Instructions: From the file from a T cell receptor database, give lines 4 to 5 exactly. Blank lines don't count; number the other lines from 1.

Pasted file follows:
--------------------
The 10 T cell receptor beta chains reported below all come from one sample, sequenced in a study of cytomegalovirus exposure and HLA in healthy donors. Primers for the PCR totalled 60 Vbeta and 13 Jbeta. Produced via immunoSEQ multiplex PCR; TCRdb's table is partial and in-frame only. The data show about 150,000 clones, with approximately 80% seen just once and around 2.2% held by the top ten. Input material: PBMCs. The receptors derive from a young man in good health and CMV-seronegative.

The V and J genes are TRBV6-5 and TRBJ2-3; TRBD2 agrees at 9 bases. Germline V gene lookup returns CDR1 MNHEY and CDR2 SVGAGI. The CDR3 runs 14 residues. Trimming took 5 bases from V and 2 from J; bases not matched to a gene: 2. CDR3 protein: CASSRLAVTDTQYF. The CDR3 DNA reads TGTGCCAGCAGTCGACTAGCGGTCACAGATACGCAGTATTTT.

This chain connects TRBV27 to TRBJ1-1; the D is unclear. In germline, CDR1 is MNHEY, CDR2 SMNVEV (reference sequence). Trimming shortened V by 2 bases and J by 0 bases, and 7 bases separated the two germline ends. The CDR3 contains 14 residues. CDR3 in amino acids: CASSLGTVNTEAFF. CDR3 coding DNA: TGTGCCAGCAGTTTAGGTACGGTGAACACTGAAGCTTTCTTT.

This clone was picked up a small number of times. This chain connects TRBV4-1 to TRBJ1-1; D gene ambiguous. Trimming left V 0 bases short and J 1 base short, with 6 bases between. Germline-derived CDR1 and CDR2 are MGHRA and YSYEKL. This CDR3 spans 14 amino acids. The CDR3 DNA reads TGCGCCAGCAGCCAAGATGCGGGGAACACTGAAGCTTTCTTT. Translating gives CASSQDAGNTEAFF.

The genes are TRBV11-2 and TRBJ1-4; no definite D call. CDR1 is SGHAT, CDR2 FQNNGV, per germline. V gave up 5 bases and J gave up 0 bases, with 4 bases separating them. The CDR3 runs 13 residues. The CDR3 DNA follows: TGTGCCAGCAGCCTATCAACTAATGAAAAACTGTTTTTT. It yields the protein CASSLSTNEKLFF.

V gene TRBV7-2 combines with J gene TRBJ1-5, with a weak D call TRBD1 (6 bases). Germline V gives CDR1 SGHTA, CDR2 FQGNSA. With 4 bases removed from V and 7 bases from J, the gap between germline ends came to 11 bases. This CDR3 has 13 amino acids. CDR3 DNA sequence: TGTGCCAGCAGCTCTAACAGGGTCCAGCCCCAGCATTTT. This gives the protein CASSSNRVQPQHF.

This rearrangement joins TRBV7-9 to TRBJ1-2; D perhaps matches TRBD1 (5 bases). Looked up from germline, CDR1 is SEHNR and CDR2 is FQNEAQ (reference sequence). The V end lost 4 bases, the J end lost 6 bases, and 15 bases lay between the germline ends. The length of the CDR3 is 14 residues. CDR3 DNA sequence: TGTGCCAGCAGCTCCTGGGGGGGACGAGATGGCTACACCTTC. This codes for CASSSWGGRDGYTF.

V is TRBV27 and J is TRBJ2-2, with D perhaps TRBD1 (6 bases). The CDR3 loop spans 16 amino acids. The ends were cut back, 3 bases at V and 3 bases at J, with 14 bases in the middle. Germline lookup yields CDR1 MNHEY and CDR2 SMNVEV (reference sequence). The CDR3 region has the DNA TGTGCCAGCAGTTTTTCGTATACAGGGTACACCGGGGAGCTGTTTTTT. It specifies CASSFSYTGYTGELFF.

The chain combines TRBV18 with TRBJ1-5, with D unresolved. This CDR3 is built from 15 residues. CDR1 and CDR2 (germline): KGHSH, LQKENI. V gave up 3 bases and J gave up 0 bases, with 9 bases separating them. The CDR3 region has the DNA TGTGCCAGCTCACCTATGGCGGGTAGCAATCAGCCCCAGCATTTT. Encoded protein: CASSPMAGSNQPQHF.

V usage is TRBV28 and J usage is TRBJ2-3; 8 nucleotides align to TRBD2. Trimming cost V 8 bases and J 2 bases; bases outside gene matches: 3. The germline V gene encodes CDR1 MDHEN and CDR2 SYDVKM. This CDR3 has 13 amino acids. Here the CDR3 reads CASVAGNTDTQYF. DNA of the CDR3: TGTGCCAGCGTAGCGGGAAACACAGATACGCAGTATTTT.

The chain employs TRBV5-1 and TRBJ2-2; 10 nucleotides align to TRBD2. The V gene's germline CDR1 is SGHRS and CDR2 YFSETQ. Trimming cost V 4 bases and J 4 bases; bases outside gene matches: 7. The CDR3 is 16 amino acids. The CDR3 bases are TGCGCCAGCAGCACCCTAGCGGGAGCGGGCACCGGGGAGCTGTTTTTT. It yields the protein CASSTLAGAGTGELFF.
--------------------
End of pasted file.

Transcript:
This clone was picked up a small number of times. This chain connects TRBV4-1 to TRBJ1-1; D gene ambiguous. Trimming left V 0 bases short and J 1 base short, with 6 bases between. Germline-derived CDR1 and CDR2 are MGHRA and YSYEKL. This CDR3 spans 14 amino acids. The CDR3 DNA reads TGCGCCAGCAGCCAAGATGCGGGGAACACTGAAGCTTTCTTT. Translating gives CASSQDAGNTEAFF.

The genes are TRBV11-2 and TRBJ1-4; no definite D call. CDR1 is SGHAT, CDR2 FQNNGV, per germline. V gave up 5 bases and J gave up 0 bases, with 4 bases separating them. The CDR3 runs 13 residues. The CDR3 DNA follows: TGTGCCAGCAGCCTATCAACTAATGAAAAACTGTTTTTT. It yields the protein CASSLSTNEKLFF.